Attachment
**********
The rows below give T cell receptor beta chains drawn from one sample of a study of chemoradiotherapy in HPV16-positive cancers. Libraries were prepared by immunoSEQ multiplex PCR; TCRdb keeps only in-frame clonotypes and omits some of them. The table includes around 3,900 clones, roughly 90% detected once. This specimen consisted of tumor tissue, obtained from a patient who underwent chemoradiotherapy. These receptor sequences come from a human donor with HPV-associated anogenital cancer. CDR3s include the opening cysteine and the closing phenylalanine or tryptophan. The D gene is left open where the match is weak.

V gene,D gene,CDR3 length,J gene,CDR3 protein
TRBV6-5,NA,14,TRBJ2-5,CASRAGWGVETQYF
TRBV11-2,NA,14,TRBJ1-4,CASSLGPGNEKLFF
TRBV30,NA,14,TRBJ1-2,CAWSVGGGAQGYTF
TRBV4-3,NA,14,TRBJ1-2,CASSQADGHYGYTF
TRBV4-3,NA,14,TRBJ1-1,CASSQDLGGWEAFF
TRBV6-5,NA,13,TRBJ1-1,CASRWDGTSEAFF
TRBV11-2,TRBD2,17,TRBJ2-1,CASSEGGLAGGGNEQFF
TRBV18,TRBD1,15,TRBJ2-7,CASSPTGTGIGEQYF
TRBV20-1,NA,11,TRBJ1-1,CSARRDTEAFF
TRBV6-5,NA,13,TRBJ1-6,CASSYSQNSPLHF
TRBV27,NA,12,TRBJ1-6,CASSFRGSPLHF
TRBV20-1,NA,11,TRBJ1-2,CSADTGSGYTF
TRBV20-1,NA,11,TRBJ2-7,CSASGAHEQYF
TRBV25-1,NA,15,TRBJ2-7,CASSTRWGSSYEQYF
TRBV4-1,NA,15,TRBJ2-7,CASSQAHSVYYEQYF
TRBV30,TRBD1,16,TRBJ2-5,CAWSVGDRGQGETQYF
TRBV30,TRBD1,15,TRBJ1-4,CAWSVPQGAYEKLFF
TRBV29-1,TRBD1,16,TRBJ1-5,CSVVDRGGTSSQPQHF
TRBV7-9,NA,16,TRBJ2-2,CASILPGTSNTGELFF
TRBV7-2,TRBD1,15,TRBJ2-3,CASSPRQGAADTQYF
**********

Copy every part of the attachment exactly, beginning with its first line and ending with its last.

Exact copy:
The rows below give T cell receptor beta chains drawn from one sample of a study of chemoradiotherapy in HPV16-positive cancers. Libraries were prepared by immunoSEQ multiplex PCR; TCRdb keeps only in-frame clonotypes and omits some of them. The table includes around 3,900 clones, roughly 90% detected once. This specimen consisted of tumor tissue, obtained from a patient who underwent chemoradiotherapy. These receptor sequences come from a human donor with HPV-associated anogenital cancer. CDR3s include the opening cysteine and the closing phenylalanine or tryptophan. The D gene is left open where the match is weak.

V gene,D gene,CDR3 length,J gene,CDR3 protein
TRBV6-5,NA,14,TRBJ2-5,CASRAGWGVETQYF
TRBV11-2,NA,14,TRBJ1-4,CASSLGPGNEKLFF
TRBV30,NA,14,TRBJ1-2,CAWSVGGGAQGYTF
TRBV4-3,NA,14,TRBJ1-2,CASSQADGHYGYTF
TRBV4-3,NA,14,TRBJ1-1,CASSQDLGGWEAFF
TRBV6-5,NA,13,TRBJ1-1,CASRWDGTSEAFF
TRBV11-2,TRBD2,17,TRBJ2-1,CASSEGGLAGGGNEQFF
TRBV18,TRBD1,15,TRBJ2-7,CASSPTGTGIGEQYF
TRBV20-1,NA,11,TRBJ1-1,CSARRDTEAFF
TRBV6-5,NA,13,TRBJ1-6,CASSYSQNSPLHF
TRBV27,NA,12,TRBJ1-6,CASSFRGSPLHF
TRBV20-1,NA,11,TRBJ1-2,CSADTGSGYTF
TRBV20-1,NA,11,TRBJ2-7,CSASGAHEQYF
TRBV25-1,NA,15,TRBJ2-7,CASSTRWGSSYEQYF
TRBV4-1,NA,15,TRBJ2-7,CASSQAHSVYYEQYF
TRBV30,TRBD1,16,TRBJ2-5,CAWSVGDRGQGETQYF
TRBV30,TRBD1,15,TRBJ1-4,CAWSVPQGAYEKLFF
TRBV29-1,TRBD1,16,TRBJ1-5,CSVVDRGGTSSQPQHF
TRBV7-9,NA,16,TRBJ2-2,CASILPGTSNTGELFF
TRBV7-2,TRBD1,15,TRBJ2-3,CASSPRQGAADTQYF